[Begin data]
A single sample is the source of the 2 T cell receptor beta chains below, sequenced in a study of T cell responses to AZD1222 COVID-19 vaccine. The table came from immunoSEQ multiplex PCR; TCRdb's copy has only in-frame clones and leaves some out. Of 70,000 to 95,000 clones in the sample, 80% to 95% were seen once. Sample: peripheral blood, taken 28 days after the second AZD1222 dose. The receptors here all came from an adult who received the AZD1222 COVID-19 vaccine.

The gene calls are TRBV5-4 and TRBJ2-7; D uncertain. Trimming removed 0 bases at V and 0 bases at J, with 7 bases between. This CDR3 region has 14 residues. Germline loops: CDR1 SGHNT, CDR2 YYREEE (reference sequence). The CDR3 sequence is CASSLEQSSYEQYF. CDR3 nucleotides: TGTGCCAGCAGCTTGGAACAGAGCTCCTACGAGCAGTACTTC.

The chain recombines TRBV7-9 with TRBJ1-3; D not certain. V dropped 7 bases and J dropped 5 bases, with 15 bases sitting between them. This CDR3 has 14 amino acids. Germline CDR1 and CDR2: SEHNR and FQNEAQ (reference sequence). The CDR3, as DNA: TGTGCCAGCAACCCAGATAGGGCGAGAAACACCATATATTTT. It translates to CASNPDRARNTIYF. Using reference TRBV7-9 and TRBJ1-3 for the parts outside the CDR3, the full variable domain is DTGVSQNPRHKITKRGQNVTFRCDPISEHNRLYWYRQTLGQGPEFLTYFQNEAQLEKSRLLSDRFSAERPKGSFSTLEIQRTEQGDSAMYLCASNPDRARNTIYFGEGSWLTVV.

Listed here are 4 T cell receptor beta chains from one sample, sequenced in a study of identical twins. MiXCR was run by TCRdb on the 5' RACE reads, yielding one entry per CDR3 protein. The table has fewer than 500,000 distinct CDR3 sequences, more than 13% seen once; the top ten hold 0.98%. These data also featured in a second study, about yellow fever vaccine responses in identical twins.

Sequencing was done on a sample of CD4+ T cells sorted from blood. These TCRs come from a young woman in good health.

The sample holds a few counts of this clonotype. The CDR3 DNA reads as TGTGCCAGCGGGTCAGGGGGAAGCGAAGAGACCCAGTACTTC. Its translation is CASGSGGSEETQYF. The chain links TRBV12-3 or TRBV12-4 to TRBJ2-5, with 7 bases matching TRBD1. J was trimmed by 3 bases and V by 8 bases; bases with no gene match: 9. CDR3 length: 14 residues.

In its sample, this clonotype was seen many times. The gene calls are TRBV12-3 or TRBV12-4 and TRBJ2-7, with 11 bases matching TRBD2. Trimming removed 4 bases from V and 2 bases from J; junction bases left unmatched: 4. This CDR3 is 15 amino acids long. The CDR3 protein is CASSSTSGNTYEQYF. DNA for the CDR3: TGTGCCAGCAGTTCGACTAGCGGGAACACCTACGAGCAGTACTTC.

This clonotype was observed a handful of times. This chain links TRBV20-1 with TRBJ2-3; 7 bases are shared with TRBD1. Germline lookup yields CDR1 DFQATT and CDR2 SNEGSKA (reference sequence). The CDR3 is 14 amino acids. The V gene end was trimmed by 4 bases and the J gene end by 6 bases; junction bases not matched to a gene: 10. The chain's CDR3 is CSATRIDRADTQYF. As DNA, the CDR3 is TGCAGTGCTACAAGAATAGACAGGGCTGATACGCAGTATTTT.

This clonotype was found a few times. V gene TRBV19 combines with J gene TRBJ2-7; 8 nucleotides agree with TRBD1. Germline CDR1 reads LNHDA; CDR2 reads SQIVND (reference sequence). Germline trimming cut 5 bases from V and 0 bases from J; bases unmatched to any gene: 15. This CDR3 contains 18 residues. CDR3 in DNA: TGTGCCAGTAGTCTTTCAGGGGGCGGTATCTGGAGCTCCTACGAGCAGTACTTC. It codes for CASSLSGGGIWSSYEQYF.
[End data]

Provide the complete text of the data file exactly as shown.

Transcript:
A single sample is the source of the 2 T cell receptor beta chains below, sequenced in a study of T cell responses to AZD1222 COVID-19 vaccine. The table came from immunoSEQ multiplex PCR; TCRdb's copy has only in-frame clones and leaves some out. Of 70,000 to 95,000 clones in the sample, 80% to 95% were seen once. Sample: peripheral blood, taken 28 days after the second AZD1222 dose. The receptors here all came from an adult who received the AZD1222 COVID-19 vaccine.

The gene calls are TRBV5-4 and TRBJ2-7; D uncertain. Trimming removed 0 bases at V and 0 bases at J, with 7 bases between. This CDR3 region has 14 residues. Germline loops: CDR1 SGHNT, CDR2 YYREEE (reference sequence). The CDR3 sequence is CASSLEQSSYEQYF. CDR3 nucleotides: TGTGCCAGCAGCTTGGAACAGAGCTCCTACGAGCAGTACTTC.

The chain recombines TRBV7-9 with TRBJ1-3; D not certain. V dropped 7 bases and J dropped 5 bases, with 15 bases sitting between them. This CDR3 has 14 amino acids. Germline CDR1 and CDR2: SEHNR and FQNEAQ (reference sequence). The CDR3, as DNA: TGTGCCAGCAACCCAGATAGGGCGAGAAACACCATATATTTT. It translates to CASNPDRARNTIYF. Using reference TRBV7-9 and TRBJ1-3 for the parts outside the CDR3, the full variable domain is DTGVSQNPRHKITKRGQNVTFRCDPISEHNRLYWYRQTLGQGPEFLTYFQNEAQLEKSRLLSDRFSAERPKGSFSTLEIQRTEQGDSAMYLCASNPDRARNTIYFGEGSWLTVV.

Listed here are 4 T cell receptor beta chains from one sample, sequenced in a study of identical twins. MiXCR was run by TCRdb on the 5' RACE reads, yielding one entry per CDR3 protein. The table has fewer than 500,000 distinct CDR3 sequences, more than 13% seen once; the top ten hold 0.98%. These data also featured in a second study, about yellow fever vaccine responses in identical twins.

Sequencing was done on a sample of CD4+ T cells sorted from blood. These TCRs come from a young woman in good health.

The sample holds a few counts of this clonotype. The CDR3 DNA reads as TGTGCCAGCGGGTCAGGGGGAAGCGAAGAGACCCAGTACTTC. Its translation is CASGSGGSEETQYF. The chain links TRBV12-3 or TRBV12-4 to TRBJ2-5, with 7 bases matching TRBD1. J was trimmed by 3 bases and V by 8 bases; bases with no gene match: 9. CDR3 length: 14 residues.

In its sample, this clonotype was seen many times. The gene calls are TRBV12-3 or TRBV12-4 and TRBJ2-7, with 11 bases matching TRBD2. Trimming removed 4 bases from V and 2 bases from J; junction bases left unmatched: 4. This CDR3 is 15 amino acids long. The CDR3 protein is CASSSTSGNTYEQYF. DNA for the CDR3: TGTGCCAGCAGTTCGACTAGCGGGAACACCTACGAGCAGTACTTC.

This clonotype was observed a handful of times. This chain links TRBV20-1 with TRBJ2-3; 7 bases are shared with TRBD1. Germline lookup yields CDR1 DFQATT and CDR2 SNEGSKA (reference sequence). The CDR3 is 14 amino acids. The V gene end was trimmed by 4 bases and the J gene end by 6 bases; junction bases not matched to a gene: 10. The chain's CDR3 is CSATRIDRADTQYF. As DNA, the CDR3 is TGCAGTGCTACAAGAATAGACAGGGCTGATACGCAGTATTTT.

This clonotype was found a few times. V gene TRBV19 combines with J gene TRBJ2-7; 8 nucleotides agree with TRBD1. Germline CDR1 reads LNHDA; CDR2 reads SQIVND (reference sequence). Germline trimming cut 5 bases from V and 0 bases from J; bases unmatched to any gene: 15. This CDR3 contains 18 residues. CDR3 in DNA: TGTGCCAGTAGTCTTTCAGGGGGCGGTATCTGGAGCTCCTACGAGCAGTACTTC. It codes for CASSLSGGGIWSSYEQYF.